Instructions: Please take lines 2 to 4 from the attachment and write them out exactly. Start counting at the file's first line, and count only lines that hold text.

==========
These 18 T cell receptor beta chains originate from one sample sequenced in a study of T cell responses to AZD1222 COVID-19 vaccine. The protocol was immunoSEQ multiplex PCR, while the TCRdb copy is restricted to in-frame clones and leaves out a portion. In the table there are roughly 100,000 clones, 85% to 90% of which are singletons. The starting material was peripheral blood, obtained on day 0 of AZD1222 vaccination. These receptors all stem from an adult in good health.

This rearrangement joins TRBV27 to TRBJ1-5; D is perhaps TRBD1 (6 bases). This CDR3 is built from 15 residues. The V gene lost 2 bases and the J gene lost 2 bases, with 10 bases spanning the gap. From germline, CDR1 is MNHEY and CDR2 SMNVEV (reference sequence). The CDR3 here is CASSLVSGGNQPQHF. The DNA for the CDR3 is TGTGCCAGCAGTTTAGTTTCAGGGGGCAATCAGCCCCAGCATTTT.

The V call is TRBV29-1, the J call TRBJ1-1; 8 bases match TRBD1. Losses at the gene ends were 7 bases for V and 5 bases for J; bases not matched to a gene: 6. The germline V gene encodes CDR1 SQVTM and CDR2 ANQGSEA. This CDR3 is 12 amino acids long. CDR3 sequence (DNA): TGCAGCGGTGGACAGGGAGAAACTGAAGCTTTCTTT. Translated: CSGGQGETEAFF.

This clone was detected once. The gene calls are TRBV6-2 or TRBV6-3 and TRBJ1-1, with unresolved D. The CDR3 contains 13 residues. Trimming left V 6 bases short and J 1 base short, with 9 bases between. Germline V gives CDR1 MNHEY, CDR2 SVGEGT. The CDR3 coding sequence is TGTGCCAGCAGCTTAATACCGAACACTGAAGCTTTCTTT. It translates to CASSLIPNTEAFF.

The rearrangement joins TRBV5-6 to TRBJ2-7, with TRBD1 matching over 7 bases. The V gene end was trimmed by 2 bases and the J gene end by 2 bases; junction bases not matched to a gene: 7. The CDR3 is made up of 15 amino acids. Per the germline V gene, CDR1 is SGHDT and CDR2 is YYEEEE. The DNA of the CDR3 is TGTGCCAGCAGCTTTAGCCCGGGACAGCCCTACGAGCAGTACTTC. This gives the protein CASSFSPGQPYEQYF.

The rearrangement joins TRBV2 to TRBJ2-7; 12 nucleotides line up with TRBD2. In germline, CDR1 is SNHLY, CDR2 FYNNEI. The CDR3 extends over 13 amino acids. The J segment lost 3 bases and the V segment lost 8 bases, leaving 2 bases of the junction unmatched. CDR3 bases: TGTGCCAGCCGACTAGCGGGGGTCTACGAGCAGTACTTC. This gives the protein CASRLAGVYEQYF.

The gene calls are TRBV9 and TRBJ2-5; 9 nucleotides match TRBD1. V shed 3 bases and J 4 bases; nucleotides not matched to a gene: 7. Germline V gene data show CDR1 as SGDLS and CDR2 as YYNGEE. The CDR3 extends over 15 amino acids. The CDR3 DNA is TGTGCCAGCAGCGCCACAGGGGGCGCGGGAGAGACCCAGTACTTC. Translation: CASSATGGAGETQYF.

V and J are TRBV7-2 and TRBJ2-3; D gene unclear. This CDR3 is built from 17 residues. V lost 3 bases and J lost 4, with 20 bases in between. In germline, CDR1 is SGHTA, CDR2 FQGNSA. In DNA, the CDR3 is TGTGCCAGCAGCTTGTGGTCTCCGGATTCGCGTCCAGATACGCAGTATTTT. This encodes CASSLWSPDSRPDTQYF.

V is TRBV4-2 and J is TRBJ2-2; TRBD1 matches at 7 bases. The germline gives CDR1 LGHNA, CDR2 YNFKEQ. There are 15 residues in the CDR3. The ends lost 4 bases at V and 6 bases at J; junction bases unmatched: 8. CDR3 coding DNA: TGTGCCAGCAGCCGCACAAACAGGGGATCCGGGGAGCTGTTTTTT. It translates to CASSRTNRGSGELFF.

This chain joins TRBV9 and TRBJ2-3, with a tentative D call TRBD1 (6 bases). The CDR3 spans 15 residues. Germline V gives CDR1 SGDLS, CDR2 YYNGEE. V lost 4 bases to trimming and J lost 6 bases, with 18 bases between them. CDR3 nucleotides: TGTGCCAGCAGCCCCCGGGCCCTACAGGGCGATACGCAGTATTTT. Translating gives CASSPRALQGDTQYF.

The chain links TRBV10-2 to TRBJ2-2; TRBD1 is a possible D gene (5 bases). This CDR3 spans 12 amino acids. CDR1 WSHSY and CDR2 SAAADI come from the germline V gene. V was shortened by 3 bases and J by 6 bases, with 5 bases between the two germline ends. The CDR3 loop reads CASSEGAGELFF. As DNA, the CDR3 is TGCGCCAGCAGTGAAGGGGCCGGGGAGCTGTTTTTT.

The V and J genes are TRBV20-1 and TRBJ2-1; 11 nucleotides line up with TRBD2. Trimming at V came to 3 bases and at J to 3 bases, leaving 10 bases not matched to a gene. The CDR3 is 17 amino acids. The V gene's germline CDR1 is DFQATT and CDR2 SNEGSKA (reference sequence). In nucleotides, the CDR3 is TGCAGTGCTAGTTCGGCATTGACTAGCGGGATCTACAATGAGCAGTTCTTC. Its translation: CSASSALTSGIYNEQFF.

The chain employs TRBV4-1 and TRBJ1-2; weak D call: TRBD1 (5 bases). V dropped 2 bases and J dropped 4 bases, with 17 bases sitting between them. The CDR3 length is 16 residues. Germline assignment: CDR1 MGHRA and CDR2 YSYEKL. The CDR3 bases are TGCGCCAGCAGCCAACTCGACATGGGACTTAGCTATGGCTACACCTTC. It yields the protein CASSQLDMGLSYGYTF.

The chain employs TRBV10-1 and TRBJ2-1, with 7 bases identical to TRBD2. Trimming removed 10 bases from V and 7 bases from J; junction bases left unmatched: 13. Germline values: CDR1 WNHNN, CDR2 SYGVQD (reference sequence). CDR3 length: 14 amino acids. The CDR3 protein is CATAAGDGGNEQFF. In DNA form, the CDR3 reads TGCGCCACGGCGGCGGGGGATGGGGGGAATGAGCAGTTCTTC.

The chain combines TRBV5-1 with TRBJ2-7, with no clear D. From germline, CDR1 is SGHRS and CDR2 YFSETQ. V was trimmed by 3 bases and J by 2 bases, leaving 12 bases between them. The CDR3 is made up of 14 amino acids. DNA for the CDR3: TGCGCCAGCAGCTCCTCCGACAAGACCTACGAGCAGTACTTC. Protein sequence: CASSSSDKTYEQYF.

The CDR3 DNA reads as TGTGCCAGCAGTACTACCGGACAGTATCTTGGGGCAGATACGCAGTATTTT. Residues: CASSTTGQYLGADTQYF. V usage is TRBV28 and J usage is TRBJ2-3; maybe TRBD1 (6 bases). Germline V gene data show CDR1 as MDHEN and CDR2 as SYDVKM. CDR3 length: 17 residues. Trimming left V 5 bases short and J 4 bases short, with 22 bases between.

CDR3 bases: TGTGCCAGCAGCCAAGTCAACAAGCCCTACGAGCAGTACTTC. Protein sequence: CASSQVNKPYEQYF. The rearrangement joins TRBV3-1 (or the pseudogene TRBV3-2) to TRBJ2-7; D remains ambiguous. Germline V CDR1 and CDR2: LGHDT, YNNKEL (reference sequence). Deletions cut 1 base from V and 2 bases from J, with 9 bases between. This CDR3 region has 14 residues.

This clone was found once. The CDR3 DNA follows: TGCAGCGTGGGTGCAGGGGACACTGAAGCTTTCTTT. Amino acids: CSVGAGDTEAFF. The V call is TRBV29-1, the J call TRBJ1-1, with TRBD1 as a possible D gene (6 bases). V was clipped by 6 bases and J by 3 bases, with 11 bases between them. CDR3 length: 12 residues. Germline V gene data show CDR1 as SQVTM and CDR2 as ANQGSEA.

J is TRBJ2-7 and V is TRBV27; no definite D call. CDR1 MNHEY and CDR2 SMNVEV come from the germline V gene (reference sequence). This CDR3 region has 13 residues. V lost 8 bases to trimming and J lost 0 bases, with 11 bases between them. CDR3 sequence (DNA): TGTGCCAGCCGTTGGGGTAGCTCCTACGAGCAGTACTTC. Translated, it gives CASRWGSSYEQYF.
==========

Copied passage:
This rearrangement joins TRBV27 to TRBJ1-5; D is perhaps TRBD1 (6 bases). This CDR3 is built from 15 residues. The V gene lost 2 bases and the J gene lost 2 bases, with 10 bases spanning the gap. From germline, CDR1 is MNHEY and CDR2 SMNVEV (reference sequence). The CDR3 here is CASSLVSGGNQPQHF. The DNA for the CDR3 is TGTGCCAGCAGTTTAGTTTCAGGGGGCAATCAGCCCCAGCATTTT.

The V call is TRBV29-1, the J call TRBJ1-1; 8 bases match TRBD1. Losses at the gene ends were 7 bases for V and 5 bases for J; bases not matched to a gene: 6. The germline V gene encodes CDR1 SQVTM and CDR2 ANQGSEA. This CDR3 is 12 amino acids long. CDR3 sequence (DNA): TGCAGCGGTGGACAGGGAGAAACTGAAGCTTTCTTT. Translated: CSGGQGETEAFF.

This clone was detected once. The gene calls are TRBV6-2 or TRBV6-3 and TRBJ1-1, with unresolved D. The CDR3 contains 13 residues. Trimming left V 6 bases short and J 1 base short, with 9 bases between. Germline V gives CDR1 MNHEY, CDR2 SVGEGT. The CDR3 coding sequence is TGTGCCAGCAGCTTAATACCGAACACTGAAGCTTTCTTT. It translates to CASSLIPNTEAFF.